|Ambassador Gurjit Singh|
launched on Monday in Jakarta, had those three and many other well-known names as authors of various chapters.
By the way, Masala in Hindi is spices, and in Indonesian, it’s Bumbu. In fact, Bumbu is a paste which is a staple in a Balinese seasoning drawer and is considered as important as the soy sauce in a Chinese kitchen cabinet. The other authors, both Indian and Indonesians, who had also contributed in the book include Indonesian entrepreneur Gita Wirjawan, ambassador Dino Patti Djalal, Prof Biswajit Dhar of Indian Institute of Foreign Trade, Indonesia correspondent of The Hindu Pallavi Aiyar, researcher at New Delhi-based energy institute Teri Arpita Bisht, Indonesian businesswoman Shinta Kamdani, Ambassador I Gede Ngurah Swajaya, ambassador Navrekha Sharma and Times of India’s senior editor Indrani Bagchi to name a few.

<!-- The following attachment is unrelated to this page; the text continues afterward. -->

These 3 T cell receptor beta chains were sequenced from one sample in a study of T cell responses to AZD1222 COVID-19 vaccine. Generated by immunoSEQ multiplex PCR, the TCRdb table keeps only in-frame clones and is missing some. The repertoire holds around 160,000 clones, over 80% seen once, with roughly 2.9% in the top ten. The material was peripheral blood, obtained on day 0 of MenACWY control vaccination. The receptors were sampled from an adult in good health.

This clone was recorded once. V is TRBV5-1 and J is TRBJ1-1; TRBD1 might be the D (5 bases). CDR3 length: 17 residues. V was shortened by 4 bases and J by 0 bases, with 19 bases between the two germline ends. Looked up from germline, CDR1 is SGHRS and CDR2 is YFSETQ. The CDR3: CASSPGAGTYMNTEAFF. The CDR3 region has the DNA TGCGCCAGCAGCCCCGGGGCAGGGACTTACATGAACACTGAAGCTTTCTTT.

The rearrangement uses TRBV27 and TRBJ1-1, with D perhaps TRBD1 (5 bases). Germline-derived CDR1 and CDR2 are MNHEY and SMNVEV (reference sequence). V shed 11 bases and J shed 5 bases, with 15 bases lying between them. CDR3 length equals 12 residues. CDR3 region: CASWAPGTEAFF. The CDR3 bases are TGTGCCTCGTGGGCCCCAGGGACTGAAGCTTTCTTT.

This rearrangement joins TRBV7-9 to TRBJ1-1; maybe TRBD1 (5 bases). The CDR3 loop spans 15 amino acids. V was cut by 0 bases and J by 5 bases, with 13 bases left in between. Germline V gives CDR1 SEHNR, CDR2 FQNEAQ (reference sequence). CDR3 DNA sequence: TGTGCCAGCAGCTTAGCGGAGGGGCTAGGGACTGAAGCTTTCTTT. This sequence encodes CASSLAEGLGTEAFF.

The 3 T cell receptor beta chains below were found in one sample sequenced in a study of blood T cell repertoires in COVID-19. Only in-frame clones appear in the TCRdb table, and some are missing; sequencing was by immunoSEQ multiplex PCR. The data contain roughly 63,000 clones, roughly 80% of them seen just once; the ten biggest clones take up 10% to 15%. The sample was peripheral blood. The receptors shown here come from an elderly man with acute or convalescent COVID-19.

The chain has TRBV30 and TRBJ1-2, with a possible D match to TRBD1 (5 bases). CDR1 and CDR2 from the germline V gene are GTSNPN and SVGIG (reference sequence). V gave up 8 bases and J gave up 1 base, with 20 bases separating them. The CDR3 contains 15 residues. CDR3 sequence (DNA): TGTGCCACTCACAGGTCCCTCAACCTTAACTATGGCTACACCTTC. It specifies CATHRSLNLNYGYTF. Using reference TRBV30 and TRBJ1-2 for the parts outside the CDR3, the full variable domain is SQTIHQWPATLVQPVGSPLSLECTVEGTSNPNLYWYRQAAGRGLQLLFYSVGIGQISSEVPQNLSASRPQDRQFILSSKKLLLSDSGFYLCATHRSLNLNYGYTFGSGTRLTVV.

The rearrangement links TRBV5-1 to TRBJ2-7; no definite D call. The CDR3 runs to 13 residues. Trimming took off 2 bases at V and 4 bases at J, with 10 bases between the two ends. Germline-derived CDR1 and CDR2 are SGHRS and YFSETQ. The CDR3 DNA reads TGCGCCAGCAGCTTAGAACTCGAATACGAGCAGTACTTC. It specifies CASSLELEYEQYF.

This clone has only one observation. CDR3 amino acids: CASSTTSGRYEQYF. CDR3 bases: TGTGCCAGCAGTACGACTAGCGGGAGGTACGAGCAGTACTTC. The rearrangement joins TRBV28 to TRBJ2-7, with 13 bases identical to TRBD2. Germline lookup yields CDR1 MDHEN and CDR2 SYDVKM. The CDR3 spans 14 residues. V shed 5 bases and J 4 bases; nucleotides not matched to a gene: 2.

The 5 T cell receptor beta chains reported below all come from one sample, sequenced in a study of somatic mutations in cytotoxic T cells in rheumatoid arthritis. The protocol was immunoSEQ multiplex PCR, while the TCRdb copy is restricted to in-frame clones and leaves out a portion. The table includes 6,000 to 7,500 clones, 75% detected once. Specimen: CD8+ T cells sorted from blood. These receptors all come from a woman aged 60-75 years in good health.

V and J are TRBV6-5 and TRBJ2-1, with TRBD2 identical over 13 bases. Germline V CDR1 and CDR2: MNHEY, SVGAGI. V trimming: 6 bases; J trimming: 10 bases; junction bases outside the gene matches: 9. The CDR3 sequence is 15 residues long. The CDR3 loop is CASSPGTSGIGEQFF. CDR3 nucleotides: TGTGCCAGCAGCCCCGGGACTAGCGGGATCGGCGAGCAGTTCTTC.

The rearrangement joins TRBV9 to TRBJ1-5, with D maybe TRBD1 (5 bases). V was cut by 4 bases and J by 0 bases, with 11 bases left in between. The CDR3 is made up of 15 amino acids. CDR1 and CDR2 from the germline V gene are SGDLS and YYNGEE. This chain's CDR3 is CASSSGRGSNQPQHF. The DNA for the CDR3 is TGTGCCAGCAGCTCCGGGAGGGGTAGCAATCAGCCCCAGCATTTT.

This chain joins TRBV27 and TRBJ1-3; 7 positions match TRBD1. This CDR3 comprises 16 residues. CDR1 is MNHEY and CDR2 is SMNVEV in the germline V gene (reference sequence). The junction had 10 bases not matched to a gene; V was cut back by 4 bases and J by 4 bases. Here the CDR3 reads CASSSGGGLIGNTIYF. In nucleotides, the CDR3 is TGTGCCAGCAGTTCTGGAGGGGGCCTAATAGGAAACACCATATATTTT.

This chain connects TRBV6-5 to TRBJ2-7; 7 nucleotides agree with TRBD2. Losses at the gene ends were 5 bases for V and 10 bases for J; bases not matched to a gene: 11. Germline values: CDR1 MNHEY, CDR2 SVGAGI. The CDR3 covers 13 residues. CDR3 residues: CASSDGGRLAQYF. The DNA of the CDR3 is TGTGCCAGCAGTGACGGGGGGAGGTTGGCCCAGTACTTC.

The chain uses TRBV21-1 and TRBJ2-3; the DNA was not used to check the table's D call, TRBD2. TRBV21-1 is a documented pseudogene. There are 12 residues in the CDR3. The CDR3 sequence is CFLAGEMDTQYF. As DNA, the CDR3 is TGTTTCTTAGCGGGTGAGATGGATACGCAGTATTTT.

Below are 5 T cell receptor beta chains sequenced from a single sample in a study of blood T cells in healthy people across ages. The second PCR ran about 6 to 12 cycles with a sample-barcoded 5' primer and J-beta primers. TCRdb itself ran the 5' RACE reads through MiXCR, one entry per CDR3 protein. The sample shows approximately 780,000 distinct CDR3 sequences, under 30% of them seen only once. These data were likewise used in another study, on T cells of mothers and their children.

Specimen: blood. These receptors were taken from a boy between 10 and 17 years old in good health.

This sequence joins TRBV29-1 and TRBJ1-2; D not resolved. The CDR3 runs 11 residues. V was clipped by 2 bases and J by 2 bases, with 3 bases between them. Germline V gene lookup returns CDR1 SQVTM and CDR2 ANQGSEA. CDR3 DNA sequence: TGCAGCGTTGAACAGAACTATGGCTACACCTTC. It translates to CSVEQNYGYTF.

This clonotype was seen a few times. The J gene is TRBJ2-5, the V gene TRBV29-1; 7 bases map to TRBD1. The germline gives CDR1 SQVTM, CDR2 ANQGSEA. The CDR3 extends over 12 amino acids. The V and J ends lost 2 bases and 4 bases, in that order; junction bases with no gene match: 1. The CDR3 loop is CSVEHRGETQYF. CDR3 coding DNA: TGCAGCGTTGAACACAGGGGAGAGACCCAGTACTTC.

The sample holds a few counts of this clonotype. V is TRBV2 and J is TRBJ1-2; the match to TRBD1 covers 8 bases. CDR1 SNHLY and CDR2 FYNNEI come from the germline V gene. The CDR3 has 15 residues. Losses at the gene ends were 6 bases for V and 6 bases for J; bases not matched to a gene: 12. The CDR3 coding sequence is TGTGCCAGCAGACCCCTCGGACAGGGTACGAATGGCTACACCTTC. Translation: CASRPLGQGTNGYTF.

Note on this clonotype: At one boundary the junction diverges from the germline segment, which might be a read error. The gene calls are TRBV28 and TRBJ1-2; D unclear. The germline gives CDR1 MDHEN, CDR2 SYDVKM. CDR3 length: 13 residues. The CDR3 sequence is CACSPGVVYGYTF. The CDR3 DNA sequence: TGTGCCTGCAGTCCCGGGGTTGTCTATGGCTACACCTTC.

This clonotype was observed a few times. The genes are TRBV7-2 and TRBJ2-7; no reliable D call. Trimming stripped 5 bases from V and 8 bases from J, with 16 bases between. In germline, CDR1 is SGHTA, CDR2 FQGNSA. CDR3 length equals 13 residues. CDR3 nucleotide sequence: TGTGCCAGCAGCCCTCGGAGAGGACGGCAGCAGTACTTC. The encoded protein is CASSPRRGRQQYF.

And the book covers a wide range of topics on India-Indonesian ties: the economic cooperation, agriculture and food security, sustainable development, civil society, opportunity for younger generation etc.
And the editor of the book, Gurjit Singh is now India’s ambassador in Indonesia and Timor-Leste. Schooled at the Mayo College, Ajmer, Singh completed his post-graduation in international studies from Delhi’s Jawaharlal Nehru University (JNU) before joining Indian Foreign Service in 1980. Earlier, he served in Indian Missions in Tokyo, Colombo, Nairobi and Rome. He was the ambassador of India to Ethiopia, Djibouti and the representative of India to the African Union, according to the official website of Indian embassy in Jakarta, the capital city of Indonesia. He also served as additional secretary in charge of Africa at the ministry of external affairs (MEA) in New Delhi. Singh also acted as the sherpa for the India-Africa Forum Summits.